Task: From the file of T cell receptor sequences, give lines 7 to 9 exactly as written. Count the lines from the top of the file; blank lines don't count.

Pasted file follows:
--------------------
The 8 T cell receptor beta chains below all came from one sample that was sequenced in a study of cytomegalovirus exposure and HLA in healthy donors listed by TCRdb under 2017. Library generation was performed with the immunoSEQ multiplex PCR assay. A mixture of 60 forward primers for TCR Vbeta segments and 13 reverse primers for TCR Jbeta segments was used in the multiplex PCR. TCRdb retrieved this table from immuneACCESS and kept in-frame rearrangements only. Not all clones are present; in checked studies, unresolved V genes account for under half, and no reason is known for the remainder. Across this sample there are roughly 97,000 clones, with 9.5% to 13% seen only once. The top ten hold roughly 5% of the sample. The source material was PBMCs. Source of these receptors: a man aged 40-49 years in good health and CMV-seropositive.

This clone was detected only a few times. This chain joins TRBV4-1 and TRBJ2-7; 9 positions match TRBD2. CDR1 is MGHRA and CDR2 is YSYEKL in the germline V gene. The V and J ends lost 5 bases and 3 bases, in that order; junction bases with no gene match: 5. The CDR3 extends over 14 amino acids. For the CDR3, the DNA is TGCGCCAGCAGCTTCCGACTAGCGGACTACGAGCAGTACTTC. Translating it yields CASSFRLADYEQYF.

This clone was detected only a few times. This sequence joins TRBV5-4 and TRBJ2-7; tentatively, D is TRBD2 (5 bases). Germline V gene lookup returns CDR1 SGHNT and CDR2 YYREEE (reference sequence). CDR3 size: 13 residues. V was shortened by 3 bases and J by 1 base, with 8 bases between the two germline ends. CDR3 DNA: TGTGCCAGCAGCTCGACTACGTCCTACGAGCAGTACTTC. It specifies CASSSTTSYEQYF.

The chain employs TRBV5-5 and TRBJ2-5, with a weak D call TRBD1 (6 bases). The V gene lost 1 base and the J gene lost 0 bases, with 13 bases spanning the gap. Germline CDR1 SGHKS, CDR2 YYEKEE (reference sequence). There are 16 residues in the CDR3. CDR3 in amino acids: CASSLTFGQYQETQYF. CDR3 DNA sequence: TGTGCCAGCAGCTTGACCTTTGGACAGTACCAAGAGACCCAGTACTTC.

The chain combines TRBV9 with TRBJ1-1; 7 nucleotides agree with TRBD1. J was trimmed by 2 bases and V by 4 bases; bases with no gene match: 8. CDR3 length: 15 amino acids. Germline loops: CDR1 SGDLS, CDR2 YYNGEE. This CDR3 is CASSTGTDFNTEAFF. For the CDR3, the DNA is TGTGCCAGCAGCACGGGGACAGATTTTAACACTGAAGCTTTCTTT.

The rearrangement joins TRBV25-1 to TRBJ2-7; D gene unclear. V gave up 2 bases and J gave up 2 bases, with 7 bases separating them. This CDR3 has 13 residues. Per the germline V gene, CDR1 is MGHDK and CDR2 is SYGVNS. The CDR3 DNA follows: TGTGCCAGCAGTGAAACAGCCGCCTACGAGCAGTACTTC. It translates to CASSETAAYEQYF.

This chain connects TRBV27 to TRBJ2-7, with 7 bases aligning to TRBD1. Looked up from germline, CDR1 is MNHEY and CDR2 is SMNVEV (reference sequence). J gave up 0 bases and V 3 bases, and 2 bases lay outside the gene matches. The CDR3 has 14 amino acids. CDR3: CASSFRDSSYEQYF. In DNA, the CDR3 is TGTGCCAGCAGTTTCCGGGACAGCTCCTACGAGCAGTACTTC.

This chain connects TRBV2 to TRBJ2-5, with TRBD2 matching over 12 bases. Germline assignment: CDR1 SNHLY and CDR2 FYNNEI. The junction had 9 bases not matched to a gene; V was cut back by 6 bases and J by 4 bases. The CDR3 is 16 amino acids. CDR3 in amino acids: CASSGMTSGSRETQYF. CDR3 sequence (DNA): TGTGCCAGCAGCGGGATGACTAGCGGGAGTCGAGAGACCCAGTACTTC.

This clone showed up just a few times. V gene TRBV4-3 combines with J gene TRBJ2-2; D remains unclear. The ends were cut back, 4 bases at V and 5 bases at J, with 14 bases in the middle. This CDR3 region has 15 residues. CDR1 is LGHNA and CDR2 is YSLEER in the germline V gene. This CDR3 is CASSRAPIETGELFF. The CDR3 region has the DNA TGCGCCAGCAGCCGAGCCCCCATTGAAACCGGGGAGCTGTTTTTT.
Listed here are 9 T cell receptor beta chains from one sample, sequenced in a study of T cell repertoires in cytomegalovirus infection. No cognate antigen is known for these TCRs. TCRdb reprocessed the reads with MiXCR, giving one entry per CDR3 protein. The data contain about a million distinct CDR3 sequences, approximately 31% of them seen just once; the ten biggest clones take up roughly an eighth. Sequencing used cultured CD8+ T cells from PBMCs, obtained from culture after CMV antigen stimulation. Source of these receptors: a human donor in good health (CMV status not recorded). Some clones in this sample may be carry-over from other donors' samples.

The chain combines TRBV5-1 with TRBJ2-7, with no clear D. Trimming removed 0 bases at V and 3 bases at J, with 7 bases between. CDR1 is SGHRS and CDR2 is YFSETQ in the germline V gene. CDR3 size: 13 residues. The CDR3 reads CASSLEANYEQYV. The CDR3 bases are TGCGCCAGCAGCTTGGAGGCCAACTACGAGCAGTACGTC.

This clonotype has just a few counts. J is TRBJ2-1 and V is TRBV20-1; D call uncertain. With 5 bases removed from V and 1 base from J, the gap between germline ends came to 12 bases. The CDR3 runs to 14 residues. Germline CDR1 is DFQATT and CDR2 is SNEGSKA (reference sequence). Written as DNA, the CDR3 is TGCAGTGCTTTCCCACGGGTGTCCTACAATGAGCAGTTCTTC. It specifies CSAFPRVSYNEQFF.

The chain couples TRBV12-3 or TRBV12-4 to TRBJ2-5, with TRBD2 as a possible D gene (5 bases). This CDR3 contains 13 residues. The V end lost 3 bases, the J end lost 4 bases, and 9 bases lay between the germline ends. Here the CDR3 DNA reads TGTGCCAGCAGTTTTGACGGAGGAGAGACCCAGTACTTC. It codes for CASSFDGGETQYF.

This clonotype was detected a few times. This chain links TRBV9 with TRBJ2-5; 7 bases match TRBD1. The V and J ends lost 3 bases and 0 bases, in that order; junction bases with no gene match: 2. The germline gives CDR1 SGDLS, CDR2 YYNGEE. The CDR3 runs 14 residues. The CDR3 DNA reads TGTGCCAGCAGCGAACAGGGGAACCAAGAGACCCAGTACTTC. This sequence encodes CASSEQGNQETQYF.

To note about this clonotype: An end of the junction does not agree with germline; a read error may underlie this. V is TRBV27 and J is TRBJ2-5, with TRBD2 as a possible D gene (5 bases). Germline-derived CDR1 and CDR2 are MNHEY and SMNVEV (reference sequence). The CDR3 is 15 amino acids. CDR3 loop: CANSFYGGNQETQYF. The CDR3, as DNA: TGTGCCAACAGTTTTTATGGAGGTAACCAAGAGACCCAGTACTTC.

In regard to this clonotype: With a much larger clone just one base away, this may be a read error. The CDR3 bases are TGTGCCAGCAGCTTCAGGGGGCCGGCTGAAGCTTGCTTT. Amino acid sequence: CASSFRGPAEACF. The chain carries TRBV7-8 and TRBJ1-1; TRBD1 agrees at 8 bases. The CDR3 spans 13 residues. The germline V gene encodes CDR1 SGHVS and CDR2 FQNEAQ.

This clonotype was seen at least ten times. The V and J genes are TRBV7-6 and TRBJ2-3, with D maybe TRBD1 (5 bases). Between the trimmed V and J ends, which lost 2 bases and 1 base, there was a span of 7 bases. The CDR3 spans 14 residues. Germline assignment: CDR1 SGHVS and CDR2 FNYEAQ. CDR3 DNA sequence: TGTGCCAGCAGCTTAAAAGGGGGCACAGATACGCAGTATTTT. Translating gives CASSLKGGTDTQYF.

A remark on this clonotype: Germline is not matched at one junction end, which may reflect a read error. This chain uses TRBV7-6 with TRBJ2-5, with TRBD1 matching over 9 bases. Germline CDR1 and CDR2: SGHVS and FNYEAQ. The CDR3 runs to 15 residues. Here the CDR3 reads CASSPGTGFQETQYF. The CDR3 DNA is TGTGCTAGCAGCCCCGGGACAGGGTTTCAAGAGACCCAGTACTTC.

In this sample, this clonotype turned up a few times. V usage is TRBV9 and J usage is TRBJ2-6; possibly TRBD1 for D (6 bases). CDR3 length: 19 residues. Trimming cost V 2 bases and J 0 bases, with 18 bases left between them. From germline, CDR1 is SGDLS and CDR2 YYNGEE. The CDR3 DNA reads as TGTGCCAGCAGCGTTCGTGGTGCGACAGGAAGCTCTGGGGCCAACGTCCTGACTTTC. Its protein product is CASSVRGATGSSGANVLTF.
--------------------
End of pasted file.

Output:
This chain connects TRBV27 to TRBJ2-7, with 7 bases aligning to TRBD1. Looked up from germline, CDR1 is MNHEY and CDR2 is SMNVEV (reference sequence). J gave up 0 bases and V 3 bases, and 2 bases lay outside the gene matches. The CDR3 has 14 amino acids. CDR3: CASSFRDSSYEQYF. In DNA, the CDR3 is TGTGCCAGCAGTTTCCGGGACAGCTCCTACGAGCAGTACTTC.

This chain connects TRBV2 to TRBJ2-5, with TRBD2 matching over 12 bases. Germline assignment: CDR1 SNHLY and CDR2 FYNNEI. The junction had 9 bases not matched to a gene; V was cut back by 6 bases and J by 4 bases. The CDR3 is 16 amino acids. CDR3 in amino acids: CASSGMTSGSRETQYF. CDR3 sequence (DNA): TGTGCCAGCAGCGGGATGACTAGCGGGAGTCGAGAGACCCAGTACTTC.

This clone showed up just a few times. V gene TRBV4-3 combines with J gene TRBJ2-2; D remains unclear. The ends were cut back, 4 bases at V and 5 bases at J, with 14 bases in the middle. This CDR3 region has 15 residues. CDR1 is LGHNA and CDR2 is YSLEER in the germline V gene. This CDR3 is CASSRAPIETGELFF. The CDR3 region has the DNA TGCGCCAGCAGCCGAGCCCCCATTGAAACCGGGGAGCTGTTTTTT.